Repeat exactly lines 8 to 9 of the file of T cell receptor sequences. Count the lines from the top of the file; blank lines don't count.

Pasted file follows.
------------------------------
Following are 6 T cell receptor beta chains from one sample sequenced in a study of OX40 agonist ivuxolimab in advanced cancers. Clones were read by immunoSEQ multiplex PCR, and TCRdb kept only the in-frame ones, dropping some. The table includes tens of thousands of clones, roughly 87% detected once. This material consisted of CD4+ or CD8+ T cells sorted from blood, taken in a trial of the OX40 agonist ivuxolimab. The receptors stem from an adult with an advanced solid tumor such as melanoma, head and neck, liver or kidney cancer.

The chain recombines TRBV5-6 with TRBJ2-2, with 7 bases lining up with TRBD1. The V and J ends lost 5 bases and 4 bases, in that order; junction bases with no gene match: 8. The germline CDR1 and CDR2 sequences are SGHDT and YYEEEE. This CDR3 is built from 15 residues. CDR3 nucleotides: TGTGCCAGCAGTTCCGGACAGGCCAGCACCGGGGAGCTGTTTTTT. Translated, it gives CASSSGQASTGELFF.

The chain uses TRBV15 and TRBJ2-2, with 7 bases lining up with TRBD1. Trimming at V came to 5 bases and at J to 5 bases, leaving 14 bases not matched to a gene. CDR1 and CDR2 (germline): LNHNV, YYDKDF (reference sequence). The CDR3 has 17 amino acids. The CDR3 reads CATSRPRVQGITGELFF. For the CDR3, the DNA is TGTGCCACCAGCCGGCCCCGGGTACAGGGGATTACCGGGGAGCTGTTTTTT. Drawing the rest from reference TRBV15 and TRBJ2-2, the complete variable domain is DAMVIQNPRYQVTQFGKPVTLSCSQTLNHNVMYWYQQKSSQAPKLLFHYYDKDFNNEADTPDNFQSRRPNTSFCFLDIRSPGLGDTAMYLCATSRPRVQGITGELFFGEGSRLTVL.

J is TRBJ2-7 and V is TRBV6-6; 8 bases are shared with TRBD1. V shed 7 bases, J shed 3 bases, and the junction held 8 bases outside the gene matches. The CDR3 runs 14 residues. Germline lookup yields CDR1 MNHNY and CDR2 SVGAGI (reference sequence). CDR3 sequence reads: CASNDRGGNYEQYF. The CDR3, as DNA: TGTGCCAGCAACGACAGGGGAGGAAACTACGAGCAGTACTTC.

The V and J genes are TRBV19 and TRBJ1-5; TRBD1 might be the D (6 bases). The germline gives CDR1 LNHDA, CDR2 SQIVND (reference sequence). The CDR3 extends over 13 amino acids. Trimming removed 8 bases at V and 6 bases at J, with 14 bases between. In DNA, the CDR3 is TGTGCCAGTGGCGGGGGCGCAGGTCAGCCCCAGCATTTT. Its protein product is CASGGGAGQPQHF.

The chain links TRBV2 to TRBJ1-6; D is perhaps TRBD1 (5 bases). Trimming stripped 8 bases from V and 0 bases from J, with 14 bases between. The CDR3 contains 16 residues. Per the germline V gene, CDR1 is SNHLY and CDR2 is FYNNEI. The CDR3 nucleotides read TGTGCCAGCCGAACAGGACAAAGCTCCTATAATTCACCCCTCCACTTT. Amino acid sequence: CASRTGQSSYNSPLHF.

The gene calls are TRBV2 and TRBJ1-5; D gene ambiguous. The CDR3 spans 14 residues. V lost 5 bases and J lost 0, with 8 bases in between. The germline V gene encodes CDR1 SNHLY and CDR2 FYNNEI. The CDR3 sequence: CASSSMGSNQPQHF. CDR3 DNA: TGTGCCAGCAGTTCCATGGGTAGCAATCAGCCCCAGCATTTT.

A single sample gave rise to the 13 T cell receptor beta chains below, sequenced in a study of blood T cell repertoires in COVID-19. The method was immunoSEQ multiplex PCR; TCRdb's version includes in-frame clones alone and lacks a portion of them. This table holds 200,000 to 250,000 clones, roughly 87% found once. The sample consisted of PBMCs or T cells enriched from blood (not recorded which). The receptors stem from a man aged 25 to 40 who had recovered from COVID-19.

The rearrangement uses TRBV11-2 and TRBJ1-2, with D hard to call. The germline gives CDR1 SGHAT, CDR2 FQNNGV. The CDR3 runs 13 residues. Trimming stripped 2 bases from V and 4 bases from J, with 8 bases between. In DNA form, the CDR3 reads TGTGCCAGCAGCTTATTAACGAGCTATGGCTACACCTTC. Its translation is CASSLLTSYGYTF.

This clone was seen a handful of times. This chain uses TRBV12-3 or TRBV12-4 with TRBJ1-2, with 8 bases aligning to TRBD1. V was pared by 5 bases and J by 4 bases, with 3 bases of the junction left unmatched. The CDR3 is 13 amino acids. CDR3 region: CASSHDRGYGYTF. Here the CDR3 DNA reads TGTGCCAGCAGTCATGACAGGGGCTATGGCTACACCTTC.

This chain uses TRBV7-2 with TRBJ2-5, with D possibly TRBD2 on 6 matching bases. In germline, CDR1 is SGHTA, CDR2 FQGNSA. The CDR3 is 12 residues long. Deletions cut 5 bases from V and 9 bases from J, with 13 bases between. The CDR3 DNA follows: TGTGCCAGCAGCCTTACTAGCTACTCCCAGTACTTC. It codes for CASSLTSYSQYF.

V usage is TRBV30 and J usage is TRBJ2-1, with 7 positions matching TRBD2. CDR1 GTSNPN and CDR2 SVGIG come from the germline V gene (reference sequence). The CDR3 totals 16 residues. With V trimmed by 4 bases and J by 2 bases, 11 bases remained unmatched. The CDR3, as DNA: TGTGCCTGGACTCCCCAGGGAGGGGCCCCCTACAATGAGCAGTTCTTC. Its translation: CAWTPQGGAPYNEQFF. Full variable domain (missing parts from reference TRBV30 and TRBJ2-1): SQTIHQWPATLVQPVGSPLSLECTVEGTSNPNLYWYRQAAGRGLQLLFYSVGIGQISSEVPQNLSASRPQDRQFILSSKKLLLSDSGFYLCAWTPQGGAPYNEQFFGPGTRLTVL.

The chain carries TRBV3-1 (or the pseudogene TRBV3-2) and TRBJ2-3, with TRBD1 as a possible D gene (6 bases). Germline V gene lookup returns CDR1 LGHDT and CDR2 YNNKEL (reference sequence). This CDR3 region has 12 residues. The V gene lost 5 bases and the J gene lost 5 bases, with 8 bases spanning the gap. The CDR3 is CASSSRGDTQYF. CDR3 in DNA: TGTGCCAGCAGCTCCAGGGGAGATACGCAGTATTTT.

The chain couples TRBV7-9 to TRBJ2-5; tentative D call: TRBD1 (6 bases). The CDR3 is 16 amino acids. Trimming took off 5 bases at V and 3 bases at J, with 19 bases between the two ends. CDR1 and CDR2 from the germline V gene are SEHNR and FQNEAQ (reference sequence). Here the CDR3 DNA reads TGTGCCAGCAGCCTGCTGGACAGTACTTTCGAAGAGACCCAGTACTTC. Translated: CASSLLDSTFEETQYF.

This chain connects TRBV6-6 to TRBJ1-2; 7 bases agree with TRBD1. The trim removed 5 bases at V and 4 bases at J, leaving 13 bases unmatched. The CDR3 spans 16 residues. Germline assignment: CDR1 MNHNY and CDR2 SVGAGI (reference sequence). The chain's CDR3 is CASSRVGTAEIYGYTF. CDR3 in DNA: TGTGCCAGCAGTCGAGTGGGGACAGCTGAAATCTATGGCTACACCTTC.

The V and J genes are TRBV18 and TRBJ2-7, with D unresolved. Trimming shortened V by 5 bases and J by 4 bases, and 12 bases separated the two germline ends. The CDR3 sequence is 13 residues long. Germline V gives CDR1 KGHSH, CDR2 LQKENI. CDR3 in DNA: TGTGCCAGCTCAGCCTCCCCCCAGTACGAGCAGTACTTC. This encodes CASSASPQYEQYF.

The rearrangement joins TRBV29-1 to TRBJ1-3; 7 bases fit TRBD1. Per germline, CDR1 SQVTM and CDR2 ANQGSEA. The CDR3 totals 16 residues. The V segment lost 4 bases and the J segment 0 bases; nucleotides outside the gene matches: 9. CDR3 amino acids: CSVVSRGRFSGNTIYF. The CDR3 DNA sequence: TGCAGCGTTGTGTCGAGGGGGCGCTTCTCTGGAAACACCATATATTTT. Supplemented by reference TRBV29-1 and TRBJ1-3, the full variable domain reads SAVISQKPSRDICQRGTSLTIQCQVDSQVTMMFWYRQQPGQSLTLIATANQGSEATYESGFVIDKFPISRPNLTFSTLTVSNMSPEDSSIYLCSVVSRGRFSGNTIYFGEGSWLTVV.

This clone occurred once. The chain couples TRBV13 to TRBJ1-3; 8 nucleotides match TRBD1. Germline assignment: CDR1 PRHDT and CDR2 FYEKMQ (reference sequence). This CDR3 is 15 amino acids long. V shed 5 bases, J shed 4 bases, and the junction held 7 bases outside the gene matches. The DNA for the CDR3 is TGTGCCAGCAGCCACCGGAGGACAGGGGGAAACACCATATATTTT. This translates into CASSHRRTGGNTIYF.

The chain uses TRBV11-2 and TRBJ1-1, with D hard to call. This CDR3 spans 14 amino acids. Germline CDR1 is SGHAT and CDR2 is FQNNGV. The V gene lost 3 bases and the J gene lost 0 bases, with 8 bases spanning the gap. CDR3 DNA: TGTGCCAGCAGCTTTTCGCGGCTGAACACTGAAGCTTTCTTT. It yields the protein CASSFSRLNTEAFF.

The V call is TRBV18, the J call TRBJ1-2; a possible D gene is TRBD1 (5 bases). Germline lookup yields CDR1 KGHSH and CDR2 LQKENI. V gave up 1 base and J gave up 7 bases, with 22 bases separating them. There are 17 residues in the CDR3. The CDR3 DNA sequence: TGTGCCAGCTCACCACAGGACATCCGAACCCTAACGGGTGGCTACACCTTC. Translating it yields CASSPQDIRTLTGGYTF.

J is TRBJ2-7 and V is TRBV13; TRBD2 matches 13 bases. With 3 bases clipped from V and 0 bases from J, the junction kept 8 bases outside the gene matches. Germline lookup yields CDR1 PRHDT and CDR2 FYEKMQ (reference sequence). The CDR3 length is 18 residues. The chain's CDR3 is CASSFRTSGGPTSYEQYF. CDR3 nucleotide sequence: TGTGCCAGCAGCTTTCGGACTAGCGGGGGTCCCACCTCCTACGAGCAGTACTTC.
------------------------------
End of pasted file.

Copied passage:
A single sample gave rise to the 13 T cell receptor beta chains below, sequenced in a study of blood T cell repertoires in COVID-19. The method was immunoSEQ multiplex PCR; TCRdb's version includes in-frame clones alone and lacks a portion of them. This table holds 200,000 to 250,000 clones, roughly 87% found once. The sample consisted of PBMCs or T cells enriched from blood (not recorded which). The receptors stem from a man aged 25 to 40 who had recovered from COVID-19.

The rearrangement uses TRBV11-2 and TRBJ1-2, with D hard to call. The germline gives CDR1 SGHAT, CDR2 FQNNGV. The CDR3 runs 13 residues. Trimming stripped 2 bases from V and 4 bases from J, with 8 bases between. In DNA form, the CDR3 reads TGTGCCAGCAGCTTATTAACGAGCTATGGCTACACCTTC. Its translation is CASSLLTSYGYTF.